Whither Witch Bewitches the Witcher?

Recognizing I’m late to the party and how dangerous it can be for a writer to review the writing in another writer’s work, I’d like to share a few of my thoughts on the new Netflix Witcher series.

Is it a little sexist? The world it creates certainly is. It remains to be seen if the sexism is an inherent part of the world or a Thing that the protagonist must strive against. We seem to be nearing a tipping point, if we haven’t already taken the plunge, when writers must realize that “it’s historically accurate” isn’t really a good enough reason to have racist/sexist themes in their work. If a character is racist, that racism must be confronted in-story. It’s the demand of the audience, of the culture at large. Or else it ought to be, eh?

Was I confused by the timeline? Not until I realized there were three distinct timelines, and we weren’t being given information chronologically. It is no major spoiler that the writers for season 1 of The Witcher chose to split the season’s episodes among different time periods, often switching back and forth in mid-episode. I’ve no problem with this. It’s a neat little gimmick, and there are plenty of clues in the dialogue to clue the reader in as to what is going on.

But therein lies the problem. These clues are ONLY in the dialogue. You’d think they could’ve given Jodhi May a different wig to wear for when her character is supposed to be (much) older versus when her character is younger. I get that Mousesack doesn’t age, but surely sorcerers are at least allowed to cut their hair or grow a different type of beard in this setting?

This lack of attention to detail must have been done on purpose, to show off the studio’s creativity. The only other explanation is laziness. I understand laziness. I’m a bit of a lazy writer myself. But intentionally holding information back from the viewer isn’t “building a mystery,” it’s just plain old deceit. You haven’t proven your clever; you’ve just been puffing yourself up.

On the upside, the fight scenes are amazing, and Henry Cavill does an excellent job portraying a brooding, tormented MC without being too similar to the other 100,000 brooding, tormented MCs plaguing fantasy fiction these days. Heck, even the protagonist in my WIP can be a little broody. It’s another thing the audience demands: Grittiness. Which means brooding, broody characters who brood broodily.


Anyway, yes. Geralt of Rivia loves to brood. But at least he’s self-aware, somewhat. What with all his clever quips and “Hnh”-ing like Batman in a Morrison comic. And if he weren’t like that, Haskier is still there to provide plenty of quality jibes at the genre as a whole. Haskier saves the show in certain spots, calling attention to the bad decisions the characters make and providing needed moments of light in what would otherwise be a grim exploration of grim, gritty darkness. Despite myself, I like Geralt’s story’s monster-of-the-week formula. Lots of fun without getting boring.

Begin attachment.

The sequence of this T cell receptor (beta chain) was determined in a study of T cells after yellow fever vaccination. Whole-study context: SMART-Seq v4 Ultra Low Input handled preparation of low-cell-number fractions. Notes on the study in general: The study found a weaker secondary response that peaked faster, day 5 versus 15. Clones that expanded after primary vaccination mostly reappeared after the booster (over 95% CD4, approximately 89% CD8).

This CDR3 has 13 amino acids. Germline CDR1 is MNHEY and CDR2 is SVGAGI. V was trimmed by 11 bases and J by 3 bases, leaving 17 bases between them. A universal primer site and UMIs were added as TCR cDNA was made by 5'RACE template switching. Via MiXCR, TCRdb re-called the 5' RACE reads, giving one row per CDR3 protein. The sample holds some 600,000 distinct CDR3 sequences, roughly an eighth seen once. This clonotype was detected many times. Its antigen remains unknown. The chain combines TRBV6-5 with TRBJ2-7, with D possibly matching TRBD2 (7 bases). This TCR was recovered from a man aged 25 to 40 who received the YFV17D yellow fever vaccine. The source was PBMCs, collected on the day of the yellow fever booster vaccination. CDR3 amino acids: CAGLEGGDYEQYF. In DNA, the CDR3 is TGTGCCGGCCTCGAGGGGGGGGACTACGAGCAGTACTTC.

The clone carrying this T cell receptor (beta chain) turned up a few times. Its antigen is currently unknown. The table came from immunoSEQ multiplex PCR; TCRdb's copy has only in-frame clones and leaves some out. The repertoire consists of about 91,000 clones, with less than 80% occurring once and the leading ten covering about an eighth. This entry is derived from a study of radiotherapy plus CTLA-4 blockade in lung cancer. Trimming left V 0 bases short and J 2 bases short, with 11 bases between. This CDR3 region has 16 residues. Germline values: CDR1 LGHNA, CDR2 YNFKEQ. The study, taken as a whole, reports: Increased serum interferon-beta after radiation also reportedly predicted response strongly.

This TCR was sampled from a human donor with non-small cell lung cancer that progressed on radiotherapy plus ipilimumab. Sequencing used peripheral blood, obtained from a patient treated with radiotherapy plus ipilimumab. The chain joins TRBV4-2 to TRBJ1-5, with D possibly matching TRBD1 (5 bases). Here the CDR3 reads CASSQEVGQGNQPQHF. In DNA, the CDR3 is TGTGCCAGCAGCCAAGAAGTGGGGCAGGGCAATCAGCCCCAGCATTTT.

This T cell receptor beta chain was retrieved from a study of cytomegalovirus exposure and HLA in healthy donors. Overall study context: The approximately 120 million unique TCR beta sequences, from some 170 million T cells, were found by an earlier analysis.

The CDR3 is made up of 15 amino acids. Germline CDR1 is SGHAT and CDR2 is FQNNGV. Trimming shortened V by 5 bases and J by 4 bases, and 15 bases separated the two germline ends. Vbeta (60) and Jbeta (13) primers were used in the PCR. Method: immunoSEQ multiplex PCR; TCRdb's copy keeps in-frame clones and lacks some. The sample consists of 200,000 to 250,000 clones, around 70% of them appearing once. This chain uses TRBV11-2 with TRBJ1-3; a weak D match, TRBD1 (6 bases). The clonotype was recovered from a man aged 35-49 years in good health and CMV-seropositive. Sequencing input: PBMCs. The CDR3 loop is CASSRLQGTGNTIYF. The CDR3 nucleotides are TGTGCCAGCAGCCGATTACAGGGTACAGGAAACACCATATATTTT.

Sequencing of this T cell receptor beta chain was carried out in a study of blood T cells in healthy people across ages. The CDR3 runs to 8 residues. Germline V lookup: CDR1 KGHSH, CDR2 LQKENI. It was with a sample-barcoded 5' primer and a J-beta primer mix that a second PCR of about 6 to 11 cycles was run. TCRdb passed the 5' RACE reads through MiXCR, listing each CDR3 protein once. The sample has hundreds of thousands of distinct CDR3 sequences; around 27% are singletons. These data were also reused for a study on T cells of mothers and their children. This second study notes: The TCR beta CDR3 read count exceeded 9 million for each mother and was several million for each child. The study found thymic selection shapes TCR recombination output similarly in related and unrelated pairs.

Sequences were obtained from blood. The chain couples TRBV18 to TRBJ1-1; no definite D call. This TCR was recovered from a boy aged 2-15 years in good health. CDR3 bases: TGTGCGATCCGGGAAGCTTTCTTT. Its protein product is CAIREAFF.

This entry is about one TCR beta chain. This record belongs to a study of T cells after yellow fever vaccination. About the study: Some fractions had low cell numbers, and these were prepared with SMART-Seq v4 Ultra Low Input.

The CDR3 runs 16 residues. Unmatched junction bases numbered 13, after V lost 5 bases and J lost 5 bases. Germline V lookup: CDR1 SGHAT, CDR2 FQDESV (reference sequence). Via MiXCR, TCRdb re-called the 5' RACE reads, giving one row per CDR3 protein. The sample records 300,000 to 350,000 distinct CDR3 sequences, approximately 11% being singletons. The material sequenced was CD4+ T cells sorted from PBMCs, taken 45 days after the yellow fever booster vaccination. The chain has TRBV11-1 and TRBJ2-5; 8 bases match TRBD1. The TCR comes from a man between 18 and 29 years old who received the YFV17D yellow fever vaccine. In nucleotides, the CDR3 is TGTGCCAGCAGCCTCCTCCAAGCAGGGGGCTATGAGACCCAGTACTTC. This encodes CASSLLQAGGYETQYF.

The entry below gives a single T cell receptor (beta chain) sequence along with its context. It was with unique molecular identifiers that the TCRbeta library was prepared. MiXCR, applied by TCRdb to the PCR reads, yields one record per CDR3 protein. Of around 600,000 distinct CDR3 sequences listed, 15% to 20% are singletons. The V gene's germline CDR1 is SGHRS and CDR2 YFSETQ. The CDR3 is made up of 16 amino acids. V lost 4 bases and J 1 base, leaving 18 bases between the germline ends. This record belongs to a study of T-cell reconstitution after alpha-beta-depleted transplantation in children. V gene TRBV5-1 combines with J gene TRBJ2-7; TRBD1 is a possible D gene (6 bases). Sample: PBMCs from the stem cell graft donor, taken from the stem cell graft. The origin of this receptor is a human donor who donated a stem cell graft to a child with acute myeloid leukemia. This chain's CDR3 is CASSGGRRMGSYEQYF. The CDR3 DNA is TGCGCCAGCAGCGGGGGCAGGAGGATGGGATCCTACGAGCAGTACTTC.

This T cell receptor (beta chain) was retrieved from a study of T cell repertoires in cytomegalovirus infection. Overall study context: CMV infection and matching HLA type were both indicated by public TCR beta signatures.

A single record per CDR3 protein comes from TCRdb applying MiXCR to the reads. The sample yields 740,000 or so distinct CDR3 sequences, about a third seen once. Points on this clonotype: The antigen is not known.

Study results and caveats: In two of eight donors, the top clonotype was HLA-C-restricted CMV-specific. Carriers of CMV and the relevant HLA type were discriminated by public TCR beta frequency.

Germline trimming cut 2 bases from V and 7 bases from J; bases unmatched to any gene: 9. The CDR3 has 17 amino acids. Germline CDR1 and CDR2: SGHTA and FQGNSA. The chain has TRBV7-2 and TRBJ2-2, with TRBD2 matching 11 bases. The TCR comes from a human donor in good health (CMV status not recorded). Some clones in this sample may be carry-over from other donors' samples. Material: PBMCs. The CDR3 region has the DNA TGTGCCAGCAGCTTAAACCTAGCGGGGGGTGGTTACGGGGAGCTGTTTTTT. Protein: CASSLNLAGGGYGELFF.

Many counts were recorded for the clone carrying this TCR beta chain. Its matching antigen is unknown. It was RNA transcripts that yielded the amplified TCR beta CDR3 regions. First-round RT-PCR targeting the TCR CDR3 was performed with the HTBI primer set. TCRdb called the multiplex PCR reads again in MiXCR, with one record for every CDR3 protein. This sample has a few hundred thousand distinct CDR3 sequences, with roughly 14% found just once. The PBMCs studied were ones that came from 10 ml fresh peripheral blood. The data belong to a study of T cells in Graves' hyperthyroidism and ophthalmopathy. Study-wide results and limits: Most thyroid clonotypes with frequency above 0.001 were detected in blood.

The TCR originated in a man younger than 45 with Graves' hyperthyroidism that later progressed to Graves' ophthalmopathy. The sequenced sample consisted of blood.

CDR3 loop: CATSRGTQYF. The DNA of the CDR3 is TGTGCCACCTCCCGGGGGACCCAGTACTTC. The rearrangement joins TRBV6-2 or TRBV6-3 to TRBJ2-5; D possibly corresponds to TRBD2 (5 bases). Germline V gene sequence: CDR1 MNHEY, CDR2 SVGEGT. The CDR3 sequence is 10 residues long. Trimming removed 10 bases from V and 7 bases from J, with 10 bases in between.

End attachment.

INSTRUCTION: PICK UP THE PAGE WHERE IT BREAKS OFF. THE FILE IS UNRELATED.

Yennefer’s story is likewise captivating. She goes through hell learning how to gain power and wield it effectively as a powerful sorceress. Her desire for power is understandable, and her sacrifices make the viewer ache for her. Now, here’s the thing. Apparently in this setting, magicians and magical beings can’t have kids. (Or at least female wizards and witchers can’t. No word on male wizards.) No sooner does Yennefer become a full-fledged wizard than she starts yearning for a little brat of her own. Understandable. Cliche and a little anti-feminist, but understandable. Some women really want kids. Believe it or not.

But her desire is undercut by the fact that her womb gets removed on-camera. Like, her actual womb. We see the Fallopian tubes and everything. It’s gross.

Now, maybe Yennefer doesn’t realize this. But she still seeks a cure that doesn’t involve “growing a new womb” or otherwise “getting myself some ovaries.” It’s a little ridiculous for the modern audience. It makes Yennefer look stupid. And if not her, the people in the setting look like they have zero understanding of female anatomy. (Which would be about par for a lot of us, but I digress.) My point isn’t THAT Yennefer wants to be fertile again, it’s that she doesn’t seem to understand what the problem actually is (missing uterus).

Also, if removing the female reproductive organs is intrinsic to becoming a sorceress, does that make all the female wizards post-menopausal?

Anyway, it’s a good show. The sub-plot of colonization suffered by elves at the hands of humanity is a nice touch. Just the right amount of real-world poignancy without getting anvilicious or just plain disrespectful of the plight of indigenous peoples.

Plus, there are dragons. Like, several. Iron Fist couldn’t even manage one, which is more than a little embarrassing when you think about it.

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